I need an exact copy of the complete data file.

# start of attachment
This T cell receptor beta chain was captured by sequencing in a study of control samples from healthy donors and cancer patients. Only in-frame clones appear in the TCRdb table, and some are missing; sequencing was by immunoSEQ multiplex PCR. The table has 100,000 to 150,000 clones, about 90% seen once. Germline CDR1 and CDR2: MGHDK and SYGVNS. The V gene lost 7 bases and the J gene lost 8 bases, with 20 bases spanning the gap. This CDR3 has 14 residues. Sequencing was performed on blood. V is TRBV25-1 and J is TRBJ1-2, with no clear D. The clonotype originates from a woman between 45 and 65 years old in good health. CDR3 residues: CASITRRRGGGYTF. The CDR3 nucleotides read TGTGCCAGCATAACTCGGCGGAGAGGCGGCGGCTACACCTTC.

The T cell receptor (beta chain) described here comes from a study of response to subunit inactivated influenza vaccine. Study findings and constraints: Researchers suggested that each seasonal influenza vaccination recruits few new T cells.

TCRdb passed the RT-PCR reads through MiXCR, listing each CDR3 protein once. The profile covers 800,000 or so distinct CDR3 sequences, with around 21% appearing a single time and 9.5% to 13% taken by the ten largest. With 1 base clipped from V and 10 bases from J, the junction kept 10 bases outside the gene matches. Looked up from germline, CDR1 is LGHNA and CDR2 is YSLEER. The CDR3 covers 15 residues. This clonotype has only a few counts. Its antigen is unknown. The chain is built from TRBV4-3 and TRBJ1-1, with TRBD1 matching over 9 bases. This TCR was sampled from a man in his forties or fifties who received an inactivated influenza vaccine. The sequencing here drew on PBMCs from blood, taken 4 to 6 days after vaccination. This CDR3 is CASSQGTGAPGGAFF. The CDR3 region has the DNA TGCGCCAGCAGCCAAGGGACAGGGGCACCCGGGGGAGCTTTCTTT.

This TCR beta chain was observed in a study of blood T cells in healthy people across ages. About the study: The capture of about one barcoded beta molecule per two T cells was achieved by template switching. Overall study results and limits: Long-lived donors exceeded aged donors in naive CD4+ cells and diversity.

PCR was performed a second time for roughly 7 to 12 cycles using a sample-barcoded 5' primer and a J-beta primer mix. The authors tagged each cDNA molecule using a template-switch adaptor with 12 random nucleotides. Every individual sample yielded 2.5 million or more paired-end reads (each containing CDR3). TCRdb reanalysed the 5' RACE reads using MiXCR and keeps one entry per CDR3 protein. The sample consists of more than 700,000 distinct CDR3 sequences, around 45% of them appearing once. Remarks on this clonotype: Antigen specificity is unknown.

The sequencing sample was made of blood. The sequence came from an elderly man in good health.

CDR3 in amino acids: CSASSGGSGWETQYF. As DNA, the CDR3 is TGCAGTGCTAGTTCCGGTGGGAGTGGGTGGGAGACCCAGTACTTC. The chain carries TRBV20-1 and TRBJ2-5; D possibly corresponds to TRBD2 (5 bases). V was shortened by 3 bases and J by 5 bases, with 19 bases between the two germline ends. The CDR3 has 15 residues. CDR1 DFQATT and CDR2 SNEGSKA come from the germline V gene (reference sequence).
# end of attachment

This T cell receptor beta chain was captured by sequencing in a study of control samples from healthy donors and cancer patients. Only in-frame clones appear in the TCRdb table, and some are missing; sequencing was by immunoSEQ multiplex PCR. The table has 100,000 to 150,000 clones, about 90% seen once. Germline CDR1 and CDR2: MGHDK and SYGVNS. The V gene lost 7 bases and the J gene lost 8 bases, with 20 bases spanning the gap. This CDR3 has 14 residues. Sequencing was performed on blood. V is TRBV25-1 and J is TRBJ1-2, with no clear D. The clonotype originates from a woman between 45 and 65 years old in good health. CDR3 residues: CASITRRRGGGYTF. The CDR3 nucleotides read TGTGCCAGCATAACTCGGCGGAGAGGCGGCGGCTACACCTTC.

The T cell receptor (beta chain) described here comes from a study of response to subunit inactivated influenza vaccine. Study findings and constraints: Researchers suggested that each seasonal influenza vaccination recruits few new T cells.

TCRdb passed the RT-PCR reads through MiXCR, listing each CDR3 protein once. The profile covers 800,000 or so distinct CDR3 sequences, with around 21% appearing a single time and 9.5% to 13% taken by the ten largest. With 1 base clipped from V and 10 bases from J, the junction kept 10 bases outside the gene matches. Looked up from germline, CDR1 is LGHNA and CDR2 is YSLEER. The CDR3 covers 15 residues. This clonotype has only a few counts. Its antigen is unknown. The chain is built from TRBV4-3 and TRBJ1-1, with TRBD1 matching over 9 bases. This TCR was sampled from a man in his forties or fifties who received an inactivated influenza vaccine. The sequencing here drew on PBMCs from blood, taken 4 to 6 days after vaccination. This CDR3 is CASSQGTGAPGGAFF. The CDR3 region has the DNA TGCGCCAGCAGCCAAGGGACAGGGGCACCCGGGGGAGCTTTCTTT.

This TCR beta chain was observed in a study of blood T cells in healthy people across ages. About the study: The capture of about one barcoded beta molecule per two T cells was achieved by template switching. Overall study results and limits: Long-lived donors exceeded aged donors in naive CD4+ cells and diversity.

PCR was performed a second time for roughly 7 to 12 cycles using a sample-barcoded 5' primer and a J-beta primer mix. The authors tagged each cDNA molecule using a template-switch adaptor with 12 random nucleotides. Every individual sample yielded 2.5 million or more paired-end reads (each containing CDR3). TCRdb reanalysed the 5' RACE reads using MiXCR and keeps one entry per CDR3 protein. The sample consists of more than 700,000 distinct CDR3 sequences, around 45% of them appearing once. Remarks on this clonotype: Antigen specificity is unknown.

The sequencing sample was made of blood. The sequence came from an elderly man in good health.

CDR3 in amino acids: CSASSGGSGWETQYF. As DNA, the CDR3 is TGCAGTGCTAGTTCCGGTGGGAGTGGGTGGGAGACCCAGTACTTC. The chain carries TRBV20-1 and TRBJ2-5; D possibly corresponds to TRBD2 (5 bases). V was shortened by 3 bases and J by 5 bases, with 19 bases between the two germline ends. The CDR3 has 15 residues. CDR1 DFQATT and CDR2 SNEGSKA come from the germline V gene (reference sequence).